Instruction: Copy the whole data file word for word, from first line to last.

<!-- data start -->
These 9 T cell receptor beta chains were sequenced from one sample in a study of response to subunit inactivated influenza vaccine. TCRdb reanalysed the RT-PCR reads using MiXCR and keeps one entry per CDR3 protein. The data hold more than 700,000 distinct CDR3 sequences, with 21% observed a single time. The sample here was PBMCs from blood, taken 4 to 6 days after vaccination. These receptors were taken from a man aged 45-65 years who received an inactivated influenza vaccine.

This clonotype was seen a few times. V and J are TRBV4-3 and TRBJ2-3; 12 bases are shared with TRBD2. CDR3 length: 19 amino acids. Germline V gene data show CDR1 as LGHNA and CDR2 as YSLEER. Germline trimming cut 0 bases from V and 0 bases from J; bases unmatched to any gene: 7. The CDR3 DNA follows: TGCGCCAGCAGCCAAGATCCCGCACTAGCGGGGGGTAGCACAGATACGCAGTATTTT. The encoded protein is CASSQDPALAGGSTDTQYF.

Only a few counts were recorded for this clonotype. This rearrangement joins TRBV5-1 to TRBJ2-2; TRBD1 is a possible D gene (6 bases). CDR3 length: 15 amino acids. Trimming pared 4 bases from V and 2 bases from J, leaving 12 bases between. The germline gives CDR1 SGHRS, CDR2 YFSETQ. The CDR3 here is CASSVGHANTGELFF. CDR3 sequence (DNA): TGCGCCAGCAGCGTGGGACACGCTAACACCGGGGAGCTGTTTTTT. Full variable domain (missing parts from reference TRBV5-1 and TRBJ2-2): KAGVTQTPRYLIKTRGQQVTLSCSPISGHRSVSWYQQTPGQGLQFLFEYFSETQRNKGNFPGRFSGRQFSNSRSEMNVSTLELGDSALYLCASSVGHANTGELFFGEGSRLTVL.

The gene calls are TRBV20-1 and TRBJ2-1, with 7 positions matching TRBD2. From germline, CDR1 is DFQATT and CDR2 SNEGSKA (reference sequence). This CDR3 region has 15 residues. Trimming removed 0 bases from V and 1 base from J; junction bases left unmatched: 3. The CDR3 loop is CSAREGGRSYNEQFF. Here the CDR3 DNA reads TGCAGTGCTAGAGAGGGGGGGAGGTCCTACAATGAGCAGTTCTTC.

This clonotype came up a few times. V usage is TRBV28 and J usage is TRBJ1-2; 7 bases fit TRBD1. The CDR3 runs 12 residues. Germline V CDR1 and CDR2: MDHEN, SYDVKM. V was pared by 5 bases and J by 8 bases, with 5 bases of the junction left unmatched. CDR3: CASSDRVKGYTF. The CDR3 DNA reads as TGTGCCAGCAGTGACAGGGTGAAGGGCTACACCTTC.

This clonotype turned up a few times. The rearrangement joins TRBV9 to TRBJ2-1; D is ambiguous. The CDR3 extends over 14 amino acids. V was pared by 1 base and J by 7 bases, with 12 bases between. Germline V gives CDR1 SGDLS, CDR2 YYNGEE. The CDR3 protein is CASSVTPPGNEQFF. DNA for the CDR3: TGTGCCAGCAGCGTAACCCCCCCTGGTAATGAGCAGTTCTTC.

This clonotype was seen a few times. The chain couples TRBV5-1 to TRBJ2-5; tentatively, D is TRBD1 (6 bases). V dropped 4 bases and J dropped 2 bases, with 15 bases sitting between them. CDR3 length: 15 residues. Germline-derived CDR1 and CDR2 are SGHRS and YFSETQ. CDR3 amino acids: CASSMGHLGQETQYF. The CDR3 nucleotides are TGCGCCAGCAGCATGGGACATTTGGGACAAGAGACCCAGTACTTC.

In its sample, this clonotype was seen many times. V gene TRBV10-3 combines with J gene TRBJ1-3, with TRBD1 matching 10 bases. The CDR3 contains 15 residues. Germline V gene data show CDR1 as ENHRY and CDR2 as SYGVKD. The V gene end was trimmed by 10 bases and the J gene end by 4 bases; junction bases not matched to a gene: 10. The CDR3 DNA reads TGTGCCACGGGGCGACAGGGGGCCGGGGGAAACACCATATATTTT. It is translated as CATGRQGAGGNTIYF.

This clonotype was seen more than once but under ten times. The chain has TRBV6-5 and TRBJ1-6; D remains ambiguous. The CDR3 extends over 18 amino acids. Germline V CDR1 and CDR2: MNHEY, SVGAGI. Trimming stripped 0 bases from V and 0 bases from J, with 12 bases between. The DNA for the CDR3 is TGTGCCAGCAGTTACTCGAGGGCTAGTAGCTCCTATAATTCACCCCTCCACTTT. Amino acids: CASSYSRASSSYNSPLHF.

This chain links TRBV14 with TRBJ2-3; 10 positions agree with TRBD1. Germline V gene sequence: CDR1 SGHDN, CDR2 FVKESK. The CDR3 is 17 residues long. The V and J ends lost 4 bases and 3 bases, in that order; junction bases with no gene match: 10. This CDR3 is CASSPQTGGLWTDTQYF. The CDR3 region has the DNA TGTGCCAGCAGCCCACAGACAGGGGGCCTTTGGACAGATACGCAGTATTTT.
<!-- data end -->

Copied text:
These 9 T cell receptor beta chains were sequenced from one sample in a study of response to subunit inactivated influenza vaccine. TCRdb reanalysed the RT-PCR reads using MiXCR and keeps one entry per CDR3 protein. The data hold more than 700,000 distinct CDR3 sequences, with 21% observed a single time. The sample here was PBMCs from blood, taken 4 to 6 days after vaccination. These receptors were taken from a man aged 45-65 years who received an inactivated influenza vaccine.

This clonotype was seen a few times. V and J are TRBV4-3 and TRBJ2-3; 12 bases are shared with TRBD2. CDR3 length: 19 amino acids. Germline V gene data show CDR1 as LGHNA and CDR2 as YSLEER. Germline trimming cut 0 bases from V and 0 bases from J; bases unmatched to any gene: 7. The CDR3 DNA follows: TGCGCCAGCAGCCAAGATCCCGCACTAGCGGGGGGTAGCACAGATACGCAGTATTTT. The encoded protein is CASSQDPALAGGSTDTQYF.

Only a few counts were recorded for this clonotype. This rearrangement joins TRBV5-1 to TRBJ2-2; TRBD1 is a possible D gene (6 bases). CDR3 length: 15 amino acids. Trimming pared 4 bases from V and 2 bases from J, leaving 12 bases between. The germline gives CDR1 SGHRS, CDR2 YFSETQ. The CDR3 here is CASSVGHANTGELFF. CDR3 sequence (DNA): TGCGCCAGCAGCGTGGGACACGCTAACACCGGGGAGCTGTTTTTT. Full variable domain (missing parts from reference TRBV5-1 and TRBJ2-2): KAGVTQTPRYLIKTRGQQVTLSCSPISGHRSVSWYQQTPGQGLQFLFEYFSETQRNKGNFPGRFSGRQFSNSRSEMNVSTLELGDSALYLCASSVGHANTGELFFGEGSRLTVL.

The gene calls are TRBV20-1 and TRBJ2-1, with 7 positions matching TRBD2. From germline, CDR1 is DFQATT and CDR2 SNEGSKA (reference sequence). This CDR3 region has 15 residues. Trimming removed 0 bases from V and 1 base from J; junction bases left unmatched: 3. The CDR3 loop is CSAREGGRSYNEQFF. Here the CDR3 DNA reads TGCAGTGCTAGAGAGGGGGGGAGGTCCTACAATGAGCAGTTCTTC.

This clonotype came up a few times. V usage is TRBV28 and J usage is TRBJ1-2; 7 bases fit TRBD1. The CDR3 runs 12 residues. Germline V CDR1 and CDR2: MDHEN, SYDVKM. V was pared by 5 bases and J by 8 bases, with 5 bases of the junction left unmatched. CDR3: CASSDRVKGYTF. The CDR3 DNA reads as TGTGCCAGCAGTGACAGGGTGAAGGGCTACACCTTC.

This clonotype turned up a few times. The rearrangement joins TRBV9 to TRBJ2-1; D is ambiguous. The CDR3 extends over 14 amino acids. V was pared by 1 base and J by 7 bases, with 12 bases between. Germline V gives CDR1 SGDLS, CDR2 YYNGEE. The CDR3 protein is CASSVTPPGNEQFF. DNA for the CDR3: TGTGCCAGCAGCGTAACCCCCCCTGGTAATGAGCAGTTCTTC.

This clonotype was seen a few times. The chain couples TRBV5-1 to TRBJ2-5; tentatively, D is TRBD1 (6 bases). V dropped 4 bases and J dropped 2 bases, with 15 bases sitting between them. CDR3 length: 15 residues. Germline-derived CDR1 and CDR2 are SGHRS and YFSETQ. CDR3 amino acids: CASSMGHLGQETQYF. The CDR3 nucleotides are TGCGCCAGCAGCATGGGACATTTGGGACAAGAGACCCAGTACTTC.

In its sample, this clonotype was seen many times. V gene TRBV10-3 combines with J gene TRBJ1-3, with TRBD1 matching 10 bases. The CDR3 contains 15 residues. Germline V gene data show CDR1 as ENHRY and CDR2 as SYGVKD. The V gene end was trimmed by 10 bases and the J gene end by 4 bases; junction bases not matched to a gene: 10. The CDR3 DNA reads TGTGCCACGGGGCGACAGGGGGCCGGGGGAAACACCATATATTTT. It is translated as CATGRQGAGGNTIYF.

This clonotype was seen more than once but under ten times. The chain has TRBV6-5 and TRBJ1-6; D remains ambiguous. The CDR3 extends over 18 amino acids. Germline V CDR1 and CDR2: MNHEY, SVGAGI. Trimming stripped 0 bases from V and 0 bases from J, with 12 bases between. The DNA for the CDR3 is TGTGCCAGCAGTTACTCGAGGGCTAGTAGCTCCTATAATTCACCCCTCCACTTT. Amino acids: CASSYSRASSSYNSPLHF.

This chain links TRBV14 with TRBJ2-3; 10 positions agree with TRBD1. Germline V gene sequence: CDR1 SGHDN, CDR2 FVKESK. The CDR3 is 17 residues long. The V and J ends lost 4 bases and 3 bases, in that order; junction bases with no gene match: 10. This CDR3 is CASSPQTGGLWTDTQYF. The CDR3 region has the DNA TGTGCCAGCAGCCCACAGACAGGGGGCCTTTGGACAGATACGCAGTATTTT.